The last store standing in the video rental apocalypse, however, is in Bend, Oregon.
But it wasn't enough to counter a planned lease increase at both Alaska locations. But Alaska has been something of a die-hard for the chain, with stores in Wasilla, North Pole and Soldotna finally closing earlier this year, along with another Anchorage location. The stores will reopen at noon on July 17, staying open through August for inventory sales. But Blockbuster faithfuls knew it could never replace the authenticity of a physical store.
"It's tough to tell the customers, it really is", Kevin Daymude, general manager at the DeBarr, Anchorage, location, told the newspaper.
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"It's always kind of a kick in the trousers every time we close a store", explained Payne.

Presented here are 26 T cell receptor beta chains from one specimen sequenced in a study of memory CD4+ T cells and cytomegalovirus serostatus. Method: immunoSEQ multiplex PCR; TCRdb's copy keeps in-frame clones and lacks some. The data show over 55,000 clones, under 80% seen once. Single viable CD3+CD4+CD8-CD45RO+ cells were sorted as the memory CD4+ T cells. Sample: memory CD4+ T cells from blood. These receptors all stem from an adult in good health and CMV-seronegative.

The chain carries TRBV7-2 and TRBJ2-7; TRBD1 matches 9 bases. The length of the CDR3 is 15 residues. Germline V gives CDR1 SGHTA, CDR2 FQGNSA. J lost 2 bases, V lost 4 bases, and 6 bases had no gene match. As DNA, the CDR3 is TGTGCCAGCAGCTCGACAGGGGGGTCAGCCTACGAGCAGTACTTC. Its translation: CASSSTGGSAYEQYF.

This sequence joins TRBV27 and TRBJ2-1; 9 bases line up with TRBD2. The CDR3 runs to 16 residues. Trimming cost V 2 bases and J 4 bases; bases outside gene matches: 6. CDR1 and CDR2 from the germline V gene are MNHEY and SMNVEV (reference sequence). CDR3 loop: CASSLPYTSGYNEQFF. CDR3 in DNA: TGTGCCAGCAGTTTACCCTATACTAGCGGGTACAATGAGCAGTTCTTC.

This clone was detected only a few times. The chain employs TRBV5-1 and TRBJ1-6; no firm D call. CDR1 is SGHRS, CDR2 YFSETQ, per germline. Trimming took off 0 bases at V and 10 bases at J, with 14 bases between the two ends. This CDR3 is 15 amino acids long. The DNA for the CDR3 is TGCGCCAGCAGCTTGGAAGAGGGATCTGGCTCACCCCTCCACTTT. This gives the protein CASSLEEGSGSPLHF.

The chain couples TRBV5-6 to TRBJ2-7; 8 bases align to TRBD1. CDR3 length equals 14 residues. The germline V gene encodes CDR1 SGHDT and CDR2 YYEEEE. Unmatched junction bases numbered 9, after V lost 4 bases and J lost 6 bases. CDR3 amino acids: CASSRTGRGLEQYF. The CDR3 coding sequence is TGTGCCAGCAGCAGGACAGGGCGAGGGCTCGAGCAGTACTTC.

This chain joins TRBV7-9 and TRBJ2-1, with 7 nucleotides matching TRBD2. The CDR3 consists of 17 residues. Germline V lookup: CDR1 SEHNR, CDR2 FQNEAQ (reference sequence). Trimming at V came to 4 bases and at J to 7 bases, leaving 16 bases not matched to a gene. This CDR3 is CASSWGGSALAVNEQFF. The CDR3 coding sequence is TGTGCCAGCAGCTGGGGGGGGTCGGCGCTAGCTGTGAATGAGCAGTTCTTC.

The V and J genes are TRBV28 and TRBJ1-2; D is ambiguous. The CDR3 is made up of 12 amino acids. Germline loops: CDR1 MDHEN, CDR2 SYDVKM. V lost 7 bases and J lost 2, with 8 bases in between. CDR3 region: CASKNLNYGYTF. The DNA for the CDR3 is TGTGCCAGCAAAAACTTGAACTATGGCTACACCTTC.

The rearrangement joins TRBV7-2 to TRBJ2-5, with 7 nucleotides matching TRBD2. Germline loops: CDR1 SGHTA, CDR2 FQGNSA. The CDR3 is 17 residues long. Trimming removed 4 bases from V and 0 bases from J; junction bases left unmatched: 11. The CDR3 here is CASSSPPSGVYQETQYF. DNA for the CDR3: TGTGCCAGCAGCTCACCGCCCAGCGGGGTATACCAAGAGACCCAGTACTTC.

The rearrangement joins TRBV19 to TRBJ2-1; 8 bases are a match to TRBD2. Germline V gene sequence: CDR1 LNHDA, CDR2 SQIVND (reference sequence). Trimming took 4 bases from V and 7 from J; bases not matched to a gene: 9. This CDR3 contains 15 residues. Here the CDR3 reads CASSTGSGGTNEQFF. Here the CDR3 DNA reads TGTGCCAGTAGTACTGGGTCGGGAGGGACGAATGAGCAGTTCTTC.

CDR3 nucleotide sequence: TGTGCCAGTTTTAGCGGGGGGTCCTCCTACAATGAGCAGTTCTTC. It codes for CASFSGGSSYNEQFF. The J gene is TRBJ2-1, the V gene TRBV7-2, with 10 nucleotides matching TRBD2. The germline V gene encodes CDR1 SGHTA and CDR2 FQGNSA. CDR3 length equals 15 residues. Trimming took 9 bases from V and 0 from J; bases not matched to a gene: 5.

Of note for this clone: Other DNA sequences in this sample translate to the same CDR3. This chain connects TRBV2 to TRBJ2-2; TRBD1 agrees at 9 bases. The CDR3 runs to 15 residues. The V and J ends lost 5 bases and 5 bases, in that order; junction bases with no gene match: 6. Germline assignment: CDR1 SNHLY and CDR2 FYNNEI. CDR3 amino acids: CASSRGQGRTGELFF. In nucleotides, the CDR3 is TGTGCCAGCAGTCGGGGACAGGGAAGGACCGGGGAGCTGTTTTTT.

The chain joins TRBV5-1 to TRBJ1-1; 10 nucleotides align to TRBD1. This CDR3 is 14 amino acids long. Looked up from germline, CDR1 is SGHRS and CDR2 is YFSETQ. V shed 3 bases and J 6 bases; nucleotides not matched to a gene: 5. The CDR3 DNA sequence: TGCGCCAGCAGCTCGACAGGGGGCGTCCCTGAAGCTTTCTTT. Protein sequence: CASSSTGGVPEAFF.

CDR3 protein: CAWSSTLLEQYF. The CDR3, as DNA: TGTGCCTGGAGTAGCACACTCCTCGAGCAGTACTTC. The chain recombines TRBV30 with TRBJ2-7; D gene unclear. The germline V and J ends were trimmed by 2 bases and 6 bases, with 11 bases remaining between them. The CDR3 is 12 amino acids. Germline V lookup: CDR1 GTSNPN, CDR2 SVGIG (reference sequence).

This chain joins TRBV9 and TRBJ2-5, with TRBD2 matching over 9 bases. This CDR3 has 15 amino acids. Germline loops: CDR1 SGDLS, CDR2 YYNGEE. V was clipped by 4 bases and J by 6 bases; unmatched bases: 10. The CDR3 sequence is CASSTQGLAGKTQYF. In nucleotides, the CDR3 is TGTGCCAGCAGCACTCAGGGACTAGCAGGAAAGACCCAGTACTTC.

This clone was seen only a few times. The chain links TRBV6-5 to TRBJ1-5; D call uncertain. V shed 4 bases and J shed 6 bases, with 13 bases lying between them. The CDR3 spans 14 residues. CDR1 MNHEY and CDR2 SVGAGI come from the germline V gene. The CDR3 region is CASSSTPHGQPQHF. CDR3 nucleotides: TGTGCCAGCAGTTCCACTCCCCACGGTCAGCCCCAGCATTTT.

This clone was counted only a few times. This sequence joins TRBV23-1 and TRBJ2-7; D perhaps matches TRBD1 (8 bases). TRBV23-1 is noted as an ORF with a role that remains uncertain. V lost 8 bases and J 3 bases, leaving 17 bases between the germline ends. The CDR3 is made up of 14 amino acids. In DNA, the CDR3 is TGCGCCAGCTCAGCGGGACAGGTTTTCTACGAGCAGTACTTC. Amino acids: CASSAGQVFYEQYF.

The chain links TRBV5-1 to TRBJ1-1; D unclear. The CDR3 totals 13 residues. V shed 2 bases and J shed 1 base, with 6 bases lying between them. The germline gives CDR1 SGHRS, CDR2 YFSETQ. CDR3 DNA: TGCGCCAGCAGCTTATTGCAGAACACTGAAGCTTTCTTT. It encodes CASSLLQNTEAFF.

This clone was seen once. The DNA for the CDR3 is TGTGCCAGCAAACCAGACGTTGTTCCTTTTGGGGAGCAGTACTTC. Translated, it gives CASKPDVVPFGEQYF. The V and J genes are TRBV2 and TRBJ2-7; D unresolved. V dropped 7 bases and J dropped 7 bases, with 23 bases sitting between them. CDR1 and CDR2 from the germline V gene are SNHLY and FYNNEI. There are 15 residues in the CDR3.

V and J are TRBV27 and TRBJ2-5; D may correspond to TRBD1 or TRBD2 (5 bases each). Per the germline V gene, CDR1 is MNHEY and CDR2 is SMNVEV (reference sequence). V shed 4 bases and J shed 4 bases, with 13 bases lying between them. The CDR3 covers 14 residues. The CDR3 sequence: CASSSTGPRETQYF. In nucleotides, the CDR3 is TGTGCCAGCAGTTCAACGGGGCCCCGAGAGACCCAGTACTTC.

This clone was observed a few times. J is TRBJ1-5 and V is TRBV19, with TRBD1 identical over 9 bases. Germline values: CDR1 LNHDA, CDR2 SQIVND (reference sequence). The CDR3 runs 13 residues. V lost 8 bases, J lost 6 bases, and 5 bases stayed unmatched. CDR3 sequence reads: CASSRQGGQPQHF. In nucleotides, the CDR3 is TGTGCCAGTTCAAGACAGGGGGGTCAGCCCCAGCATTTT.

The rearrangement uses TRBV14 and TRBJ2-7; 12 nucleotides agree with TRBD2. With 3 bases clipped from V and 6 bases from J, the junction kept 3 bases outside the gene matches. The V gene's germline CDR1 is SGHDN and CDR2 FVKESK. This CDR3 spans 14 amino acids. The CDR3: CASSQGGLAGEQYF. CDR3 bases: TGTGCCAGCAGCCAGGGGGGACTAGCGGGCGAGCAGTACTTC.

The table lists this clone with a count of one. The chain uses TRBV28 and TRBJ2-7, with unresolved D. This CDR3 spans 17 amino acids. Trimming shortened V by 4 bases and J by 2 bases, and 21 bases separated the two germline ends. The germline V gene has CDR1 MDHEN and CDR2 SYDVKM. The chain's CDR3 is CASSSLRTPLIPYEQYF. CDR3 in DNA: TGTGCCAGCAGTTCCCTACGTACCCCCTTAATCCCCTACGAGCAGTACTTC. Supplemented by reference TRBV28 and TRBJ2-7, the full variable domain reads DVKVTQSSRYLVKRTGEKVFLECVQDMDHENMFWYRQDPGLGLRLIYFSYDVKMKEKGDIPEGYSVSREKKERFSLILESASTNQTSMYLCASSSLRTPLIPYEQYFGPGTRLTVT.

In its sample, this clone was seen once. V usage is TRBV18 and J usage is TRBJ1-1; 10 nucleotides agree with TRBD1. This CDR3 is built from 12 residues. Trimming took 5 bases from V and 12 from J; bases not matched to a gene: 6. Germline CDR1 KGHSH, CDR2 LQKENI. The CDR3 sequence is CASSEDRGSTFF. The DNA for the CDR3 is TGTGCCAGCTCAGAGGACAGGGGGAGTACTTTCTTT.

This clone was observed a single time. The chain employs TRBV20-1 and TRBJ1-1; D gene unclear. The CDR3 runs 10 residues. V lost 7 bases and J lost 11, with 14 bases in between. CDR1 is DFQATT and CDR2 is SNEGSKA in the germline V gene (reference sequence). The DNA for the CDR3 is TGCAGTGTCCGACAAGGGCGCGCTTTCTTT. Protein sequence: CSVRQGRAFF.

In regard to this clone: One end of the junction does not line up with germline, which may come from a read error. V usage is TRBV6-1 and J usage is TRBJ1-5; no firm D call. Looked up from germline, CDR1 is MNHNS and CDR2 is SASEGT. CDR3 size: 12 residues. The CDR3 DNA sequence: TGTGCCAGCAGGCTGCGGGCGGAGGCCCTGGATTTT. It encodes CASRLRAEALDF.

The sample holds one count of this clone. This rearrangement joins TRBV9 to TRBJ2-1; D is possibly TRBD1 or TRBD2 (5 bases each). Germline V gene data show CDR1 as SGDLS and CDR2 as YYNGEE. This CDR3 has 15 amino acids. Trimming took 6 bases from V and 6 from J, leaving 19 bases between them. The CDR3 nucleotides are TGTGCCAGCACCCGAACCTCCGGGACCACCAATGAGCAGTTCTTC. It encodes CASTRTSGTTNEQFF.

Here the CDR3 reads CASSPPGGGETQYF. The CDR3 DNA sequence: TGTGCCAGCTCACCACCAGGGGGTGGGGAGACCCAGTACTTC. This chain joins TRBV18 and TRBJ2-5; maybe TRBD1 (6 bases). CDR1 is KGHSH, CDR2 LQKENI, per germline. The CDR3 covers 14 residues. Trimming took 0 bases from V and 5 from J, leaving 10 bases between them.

"We hope to see you at our stores during the closing, even if it's just to say "Hello", Blockbuster Alaska said in a Facebook post. Can Bend remain? Its appeal, locals say, lies in the customer service available and, ironically in a time when choice is abundant online, the ease of picking from a limited range. "The memorabilia is probably going to go back to the owner", Daymude explained, "which is fine, because I don't want a jockstrap in my house". An employee interviewed for the segment noted that many people simply photograph or enter the store for the novelty and memories. "I'm not sure what we're going to do with it". In May, John Oliver and HBO even donated a weird assortment of Russell Crowe paraphernalia to one of the Anchorage stores that announced plans to close on Thursday. She was shocked to learn that her store will soon be the only one in the country. "We have a bunch of 19-year-olds working here - it's fun explaining to them what a floppy disk is".
"You would not believe how much business we got just from that memorabilia alone", he said. "It just seems a little crazy" General Manager Sandi Harding said, adding that she doesn't plan on shutting up shop.